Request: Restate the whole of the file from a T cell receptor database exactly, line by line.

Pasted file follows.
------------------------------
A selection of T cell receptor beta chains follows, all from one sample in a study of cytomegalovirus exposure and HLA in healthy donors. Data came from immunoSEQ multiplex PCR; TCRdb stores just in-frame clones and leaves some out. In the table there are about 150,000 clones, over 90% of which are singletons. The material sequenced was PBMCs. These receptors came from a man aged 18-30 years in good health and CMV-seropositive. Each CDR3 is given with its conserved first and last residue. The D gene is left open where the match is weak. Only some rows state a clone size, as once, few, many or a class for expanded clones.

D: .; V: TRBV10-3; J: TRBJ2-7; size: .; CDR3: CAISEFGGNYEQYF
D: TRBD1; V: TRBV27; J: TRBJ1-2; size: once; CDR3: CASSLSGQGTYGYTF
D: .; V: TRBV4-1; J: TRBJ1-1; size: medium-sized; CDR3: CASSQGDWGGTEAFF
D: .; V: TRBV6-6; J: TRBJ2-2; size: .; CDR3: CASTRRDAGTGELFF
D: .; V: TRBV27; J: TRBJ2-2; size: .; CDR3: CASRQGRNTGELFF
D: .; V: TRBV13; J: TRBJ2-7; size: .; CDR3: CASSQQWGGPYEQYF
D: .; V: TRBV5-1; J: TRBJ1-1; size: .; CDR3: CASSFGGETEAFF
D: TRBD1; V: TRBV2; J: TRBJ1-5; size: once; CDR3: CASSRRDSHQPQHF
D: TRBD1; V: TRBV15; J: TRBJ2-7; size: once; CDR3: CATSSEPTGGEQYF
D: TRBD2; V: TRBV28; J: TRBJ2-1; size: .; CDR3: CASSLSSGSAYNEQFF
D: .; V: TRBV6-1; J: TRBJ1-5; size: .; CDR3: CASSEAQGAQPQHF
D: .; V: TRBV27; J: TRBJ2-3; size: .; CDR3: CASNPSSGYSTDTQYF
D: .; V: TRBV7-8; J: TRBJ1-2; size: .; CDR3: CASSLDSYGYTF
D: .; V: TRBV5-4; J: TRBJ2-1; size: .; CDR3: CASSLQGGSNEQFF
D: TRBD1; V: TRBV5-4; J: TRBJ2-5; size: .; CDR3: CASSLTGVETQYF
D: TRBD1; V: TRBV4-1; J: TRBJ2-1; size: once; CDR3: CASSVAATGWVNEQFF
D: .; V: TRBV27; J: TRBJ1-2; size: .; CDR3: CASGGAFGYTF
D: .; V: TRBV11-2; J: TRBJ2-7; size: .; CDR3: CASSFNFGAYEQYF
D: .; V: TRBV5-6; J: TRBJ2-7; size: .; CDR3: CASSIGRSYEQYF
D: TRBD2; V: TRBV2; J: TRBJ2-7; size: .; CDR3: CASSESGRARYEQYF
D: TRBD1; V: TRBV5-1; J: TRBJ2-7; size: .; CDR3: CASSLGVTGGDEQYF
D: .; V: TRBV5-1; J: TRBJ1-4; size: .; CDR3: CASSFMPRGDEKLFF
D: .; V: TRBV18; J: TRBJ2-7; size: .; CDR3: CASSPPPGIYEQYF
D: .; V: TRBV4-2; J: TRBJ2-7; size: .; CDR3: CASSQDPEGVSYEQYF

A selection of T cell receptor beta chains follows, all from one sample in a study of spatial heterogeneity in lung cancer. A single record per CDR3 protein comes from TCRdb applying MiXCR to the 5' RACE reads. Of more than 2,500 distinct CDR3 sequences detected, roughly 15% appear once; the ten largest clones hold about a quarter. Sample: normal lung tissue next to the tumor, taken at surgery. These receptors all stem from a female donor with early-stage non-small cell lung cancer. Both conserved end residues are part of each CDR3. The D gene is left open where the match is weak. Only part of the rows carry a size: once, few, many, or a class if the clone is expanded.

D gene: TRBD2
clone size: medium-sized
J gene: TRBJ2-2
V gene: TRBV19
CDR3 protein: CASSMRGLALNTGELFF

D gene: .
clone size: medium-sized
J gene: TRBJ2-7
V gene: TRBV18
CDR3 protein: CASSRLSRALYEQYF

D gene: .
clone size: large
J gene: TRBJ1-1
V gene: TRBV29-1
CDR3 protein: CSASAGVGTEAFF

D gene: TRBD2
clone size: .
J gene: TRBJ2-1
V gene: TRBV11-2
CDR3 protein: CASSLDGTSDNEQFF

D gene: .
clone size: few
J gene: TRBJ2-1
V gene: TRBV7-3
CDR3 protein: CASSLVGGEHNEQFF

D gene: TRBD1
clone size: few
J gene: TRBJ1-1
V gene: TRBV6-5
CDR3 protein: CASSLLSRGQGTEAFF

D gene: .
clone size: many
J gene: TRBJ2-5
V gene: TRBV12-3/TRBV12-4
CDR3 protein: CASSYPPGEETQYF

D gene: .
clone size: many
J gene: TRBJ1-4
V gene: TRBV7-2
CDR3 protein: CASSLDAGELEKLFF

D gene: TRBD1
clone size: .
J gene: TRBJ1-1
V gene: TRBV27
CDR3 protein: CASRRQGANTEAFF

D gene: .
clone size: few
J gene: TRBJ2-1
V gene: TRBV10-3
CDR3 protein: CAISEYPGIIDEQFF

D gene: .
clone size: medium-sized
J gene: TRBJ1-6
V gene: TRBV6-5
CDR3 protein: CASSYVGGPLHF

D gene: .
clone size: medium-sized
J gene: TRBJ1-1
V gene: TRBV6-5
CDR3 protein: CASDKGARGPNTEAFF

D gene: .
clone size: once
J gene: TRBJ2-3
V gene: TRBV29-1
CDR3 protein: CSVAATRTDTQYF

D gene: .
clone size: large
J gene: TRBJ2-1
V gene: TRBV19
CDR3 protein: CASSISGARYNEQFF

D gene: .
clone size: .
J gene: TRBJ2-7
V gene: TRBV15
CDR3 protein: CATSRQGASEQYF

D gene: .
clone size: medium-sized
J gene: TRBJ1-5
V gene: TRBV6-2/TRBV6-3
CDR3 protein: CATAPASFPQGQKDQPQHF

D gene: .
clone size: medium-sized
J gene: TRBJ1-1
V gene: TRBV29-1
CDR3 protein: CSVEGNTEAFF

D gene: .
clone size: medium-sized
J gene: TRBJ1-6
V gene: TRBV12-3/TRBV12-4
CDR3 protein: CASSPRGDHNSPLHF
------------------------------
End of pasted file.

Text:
A selection of T cell receptor beta chains follows, all from one sample in a study of cytomegalovirus exposure and HLA in healthy donors. Data came from immunoSEQ multiplex PCR; TCRdb stores just in-frame clones and leaves some out. In the table there are about 150,000 clones, over 90% of which are singletons. The material sequenced was PBMCs. These receptors came from a man aged 18-30 years in good health and CMV-seropositive. Each CDR3 is given with its conserved first and last residue. The D gene is left open where the match is weak. Only some rows state a clone size, as once, few, many or a class for expanded clones.

D: .; V: TRBV10-3; J: TRBJ2-7; size: .; CDR3: CAISEFGGNYEQYF
D: TRBD1; V: TRBV27; J: TRBJ1-2; size: once; CDR3: CASSLSGQGTYGYTF
D: .; V: TRBV4-1; J: TRBJ1-1; size: medium-sized; CDR3: CASSQGDWGGTEAFF
D: .; V: TRBV6-6; J: TRBJ2-2; size: .; CDR3: CASTRRDAGTGELFF
D: .; V: TRBV27; J: TRBJ2-2; size: .; CDR3: CASRQGRNTGELFF
D: .; V: TRBV13; J: TRBJ2-7; size: .; CDR3: CASSQQWGGPYEQYF
D: .; V: TRBV5-1; J: TRBJ1-1; size: .; CDR3: CASSFGGETEAFF
D: TRBD1; V: TRBV2; J: TRBJ1-5; size: once; CDR3: CASSRRDSHQPQHF
D: TRBD1; V: TRBV15; J: TRBJ2-7; size: once; CDR3: CATSSEPTGGEQYF
D: TRBD2; V: TRBV28; J: TRBJ2-1; size: .; CDR3: CASSLSSGSAYNEQFF
D: .; V: TRBV6-1; J: TRBJ1-5; size: .; CDR3: CASSEAQGAQPQHF
D: .; V: TRBV27; J: TRBJ2-3; size: .; CDR3: CASNPSSGYSTDTQYF
D: .; V: TRBV7-8; J: TRBJ1-2; size: .; CDR3: CASSLDSYGYTF
D: .; V: TRBV5-4; J: TRBJ2-1; size: .; CDR3: CASSLQGGSNEQFF
D: TRBD1; V: TRBV5-4; J: TRBJ2-5; size: .; CDR3: CASSLTGVETQYF
D: TRBD1; V: TRBV4-1; J: TRBJ2-1; size: once; CDR3: CASSVAATGWVNEQFF
D: .; V: TRBV27; J: TRBJ1-2; size: .; CDR3: CASGGAFGYTF
D: .; V: TRBV11-2; J: TRBJ2-7; size: .; CDR3: CASSFNFGAYEQYF
D: .; V: TRBV5-6; J: TRBJ2-7; size: .; CDR3: CASSIGRSYEQYF
D: TRBD2; V: TRBV2; J: TRBJ2-7; size: .; CDR3: CASSESGRARYEQYF
D: TRBD1; V: TRBV5-1; J: TRBJ2-7; size: .; CDR3: CASSLGVTGGDEQYF
D: .; V: TRBV5-1; J: TRBJ1-4; size: .; CDR3: CASSFMPRGDEKLFF
D: .; V: TRBV18; J: TRBJ2-7; size: .; CDR3: CASSPPPGIYEQYF
D: .; V: TRBV4-2; J: TRBJ2-7; size: .; CDR3: CASSQDPEGVSYEQYF

A selection of T cell receptor beta chains follows, all from one sample in a study of spatial heterogeneity in lung cancer. A single record per CDR3 protein comes from TCRdb applying MiXCR to the 5' RACE reads. Of more than 2,500 distinct CDR3 sequences detected, roughly 15% appear once; the ten largest clones hold about a quarter. Sample: normal lung tissue next to the tumor, taken at surgery. These receptors all stem from a female donor with early-stage non-small cell lung cancer. Both conserved end residues are part of each CDR3. The D gene is left open where the match is weak. Only part of the rows carry a size: once, few, many, or a class if the clone is expanded.

D gene: TRBD2
clone size: medium-sized
J gene: TRBJ2-2
V gene: TRBV19
CDR3 protein: CASSMRGLALNTGELFF

D gene: .
clone size: medium-sized
J gene: TRBJ2-7
V gene: TRBV18
CDR3 protein: CASSRLSRALYEQYF

D gene: .
clone size: large
J gene: TRBJ1-1
V gene: TRBV29-1
CDR3 protein: CSASAGVGTEAFF

D gene: TRBD2
clone size: .
J gene: TRBJ2-1
V gene: TRBV11-2
CDR3 protein: CASSLDGTSDNEQFF

D gene: .
clone size: few
J gene: TRBJ2-1
V gene: TRBV7-3
CDR3 protein: CASSLVGGEHNEQFF

D gene: TRBD1
clone size: few
J gene: TRBJ1-1
V gene: TRBV6-5
CDR3 protein: CASSLLSRGQGTEAFF

D gene: .
clone size: many
J gene: TRBJ2-5
V gene: TRBV12-3/TRBV12-4
CDR3 protein: CASSYPPGEETQYF

D gene: .
clone size: many
J gene: TRBJ1-4
V gene: TRBV7-2
CDR3 protein: CASSLDAGELEKLFF

D gene: TRBD1
clone size: .
J gene: TRBJ1-1
V gene: TRBV27
CDR3 protein: CASRRQGANTEAFF

D gene: .
clone size: few
J gene: TRBJ2-1
V gene: TRBV10-3
CDR3 protein: CAISEYPGIIDEQFF

D gene: .
clone size: medium-sized
J gene: TRBJ1-6
V gene: TRBV6-5
CDR3 protein: CASSYVGGPLHF

D gene: .
clone size: medium-sized
J gene: TRBJ1-1
V gene: TRBV6-5
CDR3 protein: CASDKGARGPNTEAFF

D gene: .
clone size: once
J gene: TRBJ2-3
V gene: TRBV29-1
CDR3 protein: CSVAATRTDTQYF

D gene: .
clone size: large
J gene: TRBJ2-1
V gene: TRBV19
CDR3 protein: CASSISGARYNEQFF

D gene: .
clone size: .
J gene: TRBJ2-7
V gene: TRBV15
CDR3 protein: CATSRQGASEQYF

D gene: .
clone size: medium-sized
J gene: TRBJ1-5
V gene: TRBV6-2/TRBV6-3
CDR3 protein: CATAPASFPQGQKDQPQHF

D gene: .
clone size: medium-sized
J gene: TRBJ1-1
V gene: TRBV29-1
CDR3 protein: CSVEGNTEAFF

D gene: .
clone size: medium-sized
J gene: TRBJ1-6
V gene: TRBV12-3/TRBV12-4
CDR3 protein: CASSPRGDHNSPLHF